I get 'cross

My journal of cyclocross
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By the way, I still haven't done any cycling. I did a 20 minutes run, when it wasn't raining, but then two days later I had this deep pain above my scupla and I decided it was probably not ideal to be doing the running so soon.
I also can't find my cd rom of images from the MRI and X-Ray, because I want to look at them. Anyways, I'll find them.

Whilst I have not been cycling I've been mooching about on the internet, playing Scrabble against my friend over that iPhone jobby.

I have a certain interest in things that get left and abandoned, great theatrical ideas that super futuristic at the time of creation but never quite work out, i spend a bit of time googling images of those things and more recently Owls and Spies (unrelated to the first topic).
Examples include:
The Dinosaurs at Crystal Palace park (they thought they could have tea in them, they are also completely incorrect versions of dinosaurs)
Cane Hill - mental asylum - where both David Bowie and Michael Cane's brother went. In 1991 everyone who lived or worked there just up sticks and it closed. Leaving it rammed full of things for urban adventurers to photograph from paperwork to strange Victorian wheel chairs, padded cells and an 'art room' of scary pictures.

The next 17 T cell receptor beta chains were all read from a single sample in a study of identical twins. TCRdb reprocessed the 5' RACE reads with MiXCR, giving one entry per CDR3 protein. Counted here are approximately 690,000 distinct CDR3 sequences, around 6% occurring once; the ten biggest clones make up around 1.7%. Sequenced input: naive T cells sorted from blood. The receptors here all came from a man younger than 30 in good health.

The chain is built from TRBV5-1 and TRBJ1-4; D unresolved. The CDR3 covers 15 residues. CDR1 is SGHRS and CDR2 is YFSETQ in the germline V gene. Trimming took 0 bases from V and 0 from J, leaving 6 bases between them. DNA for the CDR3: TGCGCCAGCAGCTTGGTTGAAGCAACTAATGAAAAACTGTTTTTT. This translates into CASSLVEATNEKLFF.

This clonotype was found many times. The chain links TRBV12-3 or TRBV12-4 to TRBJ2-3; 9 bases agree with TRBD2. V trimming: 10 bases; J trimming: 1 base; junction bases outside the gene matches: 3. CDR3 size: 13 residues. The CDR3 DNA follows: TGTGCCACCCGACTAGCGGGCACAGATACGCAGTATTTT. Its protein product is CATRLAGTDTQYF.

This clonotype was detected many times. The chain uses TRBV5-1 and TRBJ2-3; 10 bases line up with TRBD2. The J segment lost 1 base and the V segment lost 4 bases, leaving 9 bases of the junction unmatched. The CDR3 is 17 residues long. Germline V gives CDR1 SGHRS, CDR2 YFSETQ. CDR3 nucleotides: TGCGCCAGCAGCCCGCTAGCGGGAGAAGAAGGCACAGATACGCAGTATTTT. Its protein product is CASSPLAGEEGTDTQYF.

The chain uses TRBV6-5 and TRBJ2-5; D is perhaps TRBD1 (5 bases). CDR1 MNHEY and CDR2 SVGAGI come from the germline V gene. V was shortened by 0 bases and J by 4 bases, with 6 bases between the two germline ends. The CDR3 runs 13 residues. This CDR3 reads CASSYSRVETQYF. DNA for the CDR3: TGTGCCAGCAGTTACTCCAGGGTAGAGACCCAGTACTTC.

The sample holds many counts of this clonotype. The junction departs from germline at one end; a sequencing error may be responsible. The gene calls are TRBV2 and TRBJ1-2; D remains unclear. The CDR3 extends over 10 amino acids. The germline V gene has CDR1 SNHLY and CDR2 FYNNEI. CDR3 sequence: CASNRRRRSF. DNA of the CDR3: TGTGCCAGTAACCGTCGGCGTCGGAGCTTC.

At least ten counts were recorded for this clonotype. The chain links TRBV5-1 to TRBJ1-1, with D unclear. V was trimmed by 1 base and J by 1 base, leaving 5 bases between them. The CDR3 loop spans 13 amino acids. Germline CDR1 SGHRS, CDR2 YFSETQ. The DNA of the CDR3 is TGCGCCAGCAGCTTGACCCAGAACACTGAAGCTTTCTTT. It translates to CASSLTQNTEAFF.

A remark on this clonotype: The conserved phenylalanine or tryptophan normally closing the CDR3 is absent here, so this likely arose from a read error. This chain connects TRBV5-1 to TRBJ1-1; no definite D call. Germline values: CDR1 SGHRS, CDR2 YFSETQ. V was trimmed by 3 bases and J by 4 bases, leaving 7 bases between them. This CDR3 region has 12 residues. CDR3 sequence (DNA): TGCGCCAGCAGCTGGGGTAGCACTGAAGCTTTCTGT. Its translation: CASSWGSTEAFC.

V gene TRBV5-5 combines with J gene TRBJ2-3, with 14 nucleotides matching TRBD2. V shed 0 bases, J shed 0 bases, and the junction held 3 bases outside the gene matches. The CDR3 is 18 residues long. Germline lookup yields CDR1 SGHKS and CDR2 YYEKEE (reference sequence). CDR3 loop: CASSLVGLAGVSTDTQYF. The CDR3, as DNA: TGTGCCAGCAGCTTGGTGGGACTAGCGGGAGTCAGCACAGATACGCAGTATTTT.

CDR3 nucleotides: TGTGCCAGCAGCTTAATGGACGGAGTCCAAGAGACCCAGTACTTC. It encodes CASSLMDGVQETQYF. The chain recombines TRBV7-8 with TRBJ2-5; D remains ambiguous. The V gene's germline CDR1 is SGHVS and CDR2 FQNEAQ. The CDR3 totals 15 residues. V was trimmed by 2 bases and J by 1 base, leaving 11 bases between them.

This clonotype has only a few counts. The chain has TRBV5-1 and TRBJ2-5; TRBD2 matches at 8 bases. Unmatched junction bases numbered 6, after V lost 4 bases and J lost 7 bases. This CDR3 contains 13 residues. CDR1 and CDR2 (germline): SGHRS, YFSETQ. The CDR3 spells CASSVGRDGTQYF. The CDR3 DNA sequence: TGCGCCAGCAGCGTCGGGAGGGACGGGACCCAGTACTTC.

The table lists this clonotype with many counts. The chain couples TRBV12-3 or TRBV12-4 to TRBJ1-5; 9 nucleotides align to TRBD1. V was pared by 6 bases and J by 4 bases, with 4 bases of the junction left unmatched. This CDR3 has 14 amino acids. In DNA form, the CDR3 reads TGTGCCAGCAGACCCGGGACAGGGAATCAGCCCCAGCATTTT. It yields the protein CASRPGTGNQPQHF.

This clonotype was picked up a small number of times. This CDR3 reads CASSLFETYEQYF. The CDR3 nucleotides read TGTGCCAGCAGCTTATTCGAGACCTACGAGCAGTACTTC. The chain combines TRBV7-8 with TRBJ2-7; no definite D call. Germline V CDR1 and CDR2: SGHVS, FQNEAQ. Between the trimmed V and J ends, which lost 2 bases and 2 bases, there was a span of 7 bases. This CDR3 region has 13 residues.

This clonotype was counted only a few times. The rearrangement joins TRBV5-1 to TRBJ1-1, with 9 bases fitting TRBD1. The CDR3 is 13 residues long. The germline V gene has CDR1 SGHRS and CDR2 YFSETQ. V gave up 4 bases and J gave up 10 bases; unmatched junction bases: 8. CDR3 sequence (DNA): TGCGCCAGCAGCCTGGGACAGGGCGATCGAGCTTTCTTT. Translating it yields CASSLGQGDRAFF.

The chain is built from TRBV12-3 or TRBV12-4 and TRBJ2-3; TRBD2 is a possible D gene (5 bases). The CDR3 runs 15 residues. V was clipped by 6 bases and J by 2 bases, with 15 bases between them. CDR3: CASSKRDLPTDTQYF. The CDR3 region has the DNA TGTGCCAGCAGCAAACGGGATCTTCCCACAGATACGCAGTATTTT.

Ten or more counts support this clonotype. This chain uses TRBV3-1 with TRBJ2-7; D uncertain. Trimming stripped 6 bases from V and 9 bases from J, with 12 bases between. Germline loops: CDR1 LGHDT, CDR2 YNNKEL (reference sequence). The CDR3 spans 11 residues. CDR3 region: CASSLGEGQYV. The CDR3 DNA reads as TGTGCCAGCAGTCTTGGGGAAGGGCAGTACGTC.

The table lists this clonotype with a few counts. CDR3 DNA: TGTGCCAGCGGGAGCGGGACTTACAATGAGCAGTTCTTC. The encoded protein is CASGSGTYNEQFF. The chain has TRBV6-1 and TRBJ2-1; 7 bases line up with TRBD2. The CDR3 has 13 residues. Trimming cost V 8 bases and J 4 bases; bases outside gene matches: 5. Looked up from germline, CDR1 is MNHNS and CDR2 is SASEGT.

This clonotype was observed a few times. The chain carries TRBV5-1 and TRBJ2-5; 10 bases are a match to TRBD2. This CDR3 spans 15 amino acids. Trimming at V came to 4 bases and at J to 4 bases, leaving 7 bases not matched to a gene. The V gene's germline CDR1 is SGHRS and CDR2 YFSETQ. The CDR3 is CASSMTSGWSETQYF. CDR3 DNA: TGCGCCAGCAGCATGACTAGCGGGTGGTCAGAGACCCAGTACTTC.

Somewhere in the the Country Side - there is also the underground billardroom, with a glass ceiling under a lake in a souther county of England.

On my journeys around the internet whilst I watched TV rather than riding around the place I've found Dark Roasted Blend - The Art and Mystery of Decay

Sometime in early November, Florida photographer Chip Litherland will load five 35mm cameras with color film, carefully pack them into shipping cases, and mail them to five different photographers around the globe. Each photographer who receives a camera will be challenged to shoot just one picture before they have to ship the camera on to someone else. Assuming they aren’t lost in the mail or ruined by curious customs agents, the cameras will eventually pass through the hands of 200 photographers on a round-the-world journey.